Saturday, July 11, 2015

Blockbuster! Fergus Hume and the Mystery of a Hansom Cab



This new book by acclaimed writer/researcher, Lucy Sussex, will be of interest to Wormwoodians.  Blockbuster! is the biography of a book - Fergus Hume's crime novel, The Mystery of a Hansom Cab, an instant bestseller when it was published in 1886.  And a fascinating history it is too - from Hume's childhood in Dunedin, New Zealand, where his father managed the lunatic asylum, to his move to Melbourne and the writing of Hansom Cab following unsuccessful attempts to break into the Melbourne theatre scene, to the extraordinary success of the novel resulting from Frederick Trischler's ultramodern marketing campaign, and then on to London and mixed success as a prolific novelist.

There is a lot of new material in this book, including the record of Hume's famous selling of the copyright of Hansom Cab for ₤50 found in the copyright registers at the National Archives of Australia.  There are excellent chapters on the publisher, Frederick Trischler, and on the ongoing life of early editions of the novel in the rare book market - only four copies of the first edition are known to exist, and only one copy of the third edition.  

Hume becomes a ghostly, insubstantial figure after he settles down in Thundersley in Essex to write books - but writing 140 books probably didn't leave much time for anything else.  He was a lifelong bachelor and there are hints of homosexuality in his work, which were stated explicitly in an article on him by rare book dealer Jeremy Parrott in the late, lamented Book & Magazine Collector, drawing off the recollections of a distant relative.  It would also be interesting to trace his involvement in occult circles - he had a genuine interest in theosophy and mysticism, reflected in various novels and short stories, as did other literary antipodean expats of the time - Rosa Praed, H.B. Marriott Watson, and Reginald Hodder. 

This is a fine book about a novel that defined the burgeoning  genre of crime fiction, full of wit, important discoveries and fascinating insights - like its subject, a real page-turner.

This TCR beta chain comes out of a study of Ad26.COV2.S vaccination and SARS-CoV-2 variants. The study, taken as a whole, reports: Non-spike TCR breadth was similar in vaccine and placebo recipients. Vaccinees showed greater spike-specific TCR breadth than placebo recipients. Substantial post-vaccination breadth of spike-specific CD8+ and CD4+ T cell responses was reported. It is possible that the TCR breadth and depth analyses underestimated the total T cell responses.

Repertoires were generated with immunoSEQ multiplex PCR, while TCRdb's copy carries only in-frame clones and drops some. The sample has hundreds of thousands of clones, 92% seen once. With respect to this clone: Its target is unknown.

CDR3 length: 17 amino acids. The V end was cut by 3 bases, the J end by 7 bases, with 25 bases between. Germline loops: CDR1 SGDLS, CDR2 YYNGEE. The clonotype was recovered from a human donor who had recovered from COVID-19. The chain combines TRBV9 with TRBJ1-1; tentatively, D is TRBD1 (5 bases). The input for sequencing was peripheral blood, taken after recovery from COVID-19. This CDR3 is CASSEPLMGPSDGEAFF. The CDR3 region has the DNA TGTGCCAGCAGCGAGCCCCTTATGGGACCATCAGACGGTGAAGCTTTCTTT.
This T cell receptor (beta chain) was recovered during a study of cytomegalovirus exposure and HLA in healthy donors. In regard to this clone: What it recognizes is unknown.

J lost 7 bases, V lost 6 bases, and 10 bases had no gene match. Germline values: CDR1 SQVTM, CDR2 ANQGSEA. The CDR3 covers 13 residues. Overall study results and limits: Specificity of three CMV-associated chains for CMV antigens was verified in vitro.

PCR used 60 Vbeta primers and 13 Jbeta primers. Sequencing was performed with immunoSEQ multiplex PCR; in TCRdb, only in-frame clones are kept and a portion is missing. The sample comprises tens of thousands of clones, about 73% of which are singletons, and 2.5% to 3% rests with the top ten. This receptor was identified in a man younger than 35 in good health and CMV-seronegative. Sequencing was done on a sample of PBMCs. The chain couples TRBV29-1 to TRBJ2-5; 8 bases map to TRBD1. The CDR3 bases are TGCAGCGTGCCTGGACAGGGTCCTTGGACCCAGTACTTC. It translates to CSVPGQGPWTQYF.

12 comments:

  1. I may be confusing Hume with someone else, but I'm pretty sure that in one of bookseller Fred Bason's series of memoirs he mentions meeting an old man in dreadful poverty and being shocked to find it was Fergus Hume, author of this phenomenally successful book.

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  2. Yes, that's Fred Bason's Diary - says Fergus was down to his last 2p. That's scraping the bottom if the barrel.

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  3. Bason reported the encounter as happening in Islington. Hume died in a bungalow in rural Thundersley, Essex. Either the account is garbled as to place, or the man encountered was one of the Hume impersonators active before the young literary lion actually arrived in England from the Antipodes.

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  4. Is this book available only in digital format? I tend to use Book Depository for all my new book buying these days, but it's "out of stock". At the Text Publishing website it says there's a paperback edition. Can I only order from there?

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  5. John, yes it is available as a paperback, though I'm not sure how it's distributed in the UK. Might be worth emailing the publisher.

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  6. Yes, available as e-book via the Text site

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  7. Any plans for UK publication?

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  8. US publication next June, not sure about UK pub. It is hard to get colonial books into the UK market---the Hansom Cab itself excepted

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    1. Thanks for the information.

      One question - is the recent Text edition of "Cab" a reprint of the original book, or is it a reprint of the 1896 revised edition?

      Stuart Radmore

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  9. Text went back to the original 1886 edition

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    1. Regarding Fred Bason's account of the end of Fergus Hume, I own the manuscript of a radio talk he gave in 1958 in which he gives a much longer version of this than in his diary. It's actually his account of what a newspaper reporter told him about meeting Hume. It's interesting, but yes, it does state he was in Islington. I'll be publishing a transcript of it in the next issue of my zine 'Biblio-Curiosa', out around December/January.

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    2. I'd love to see it

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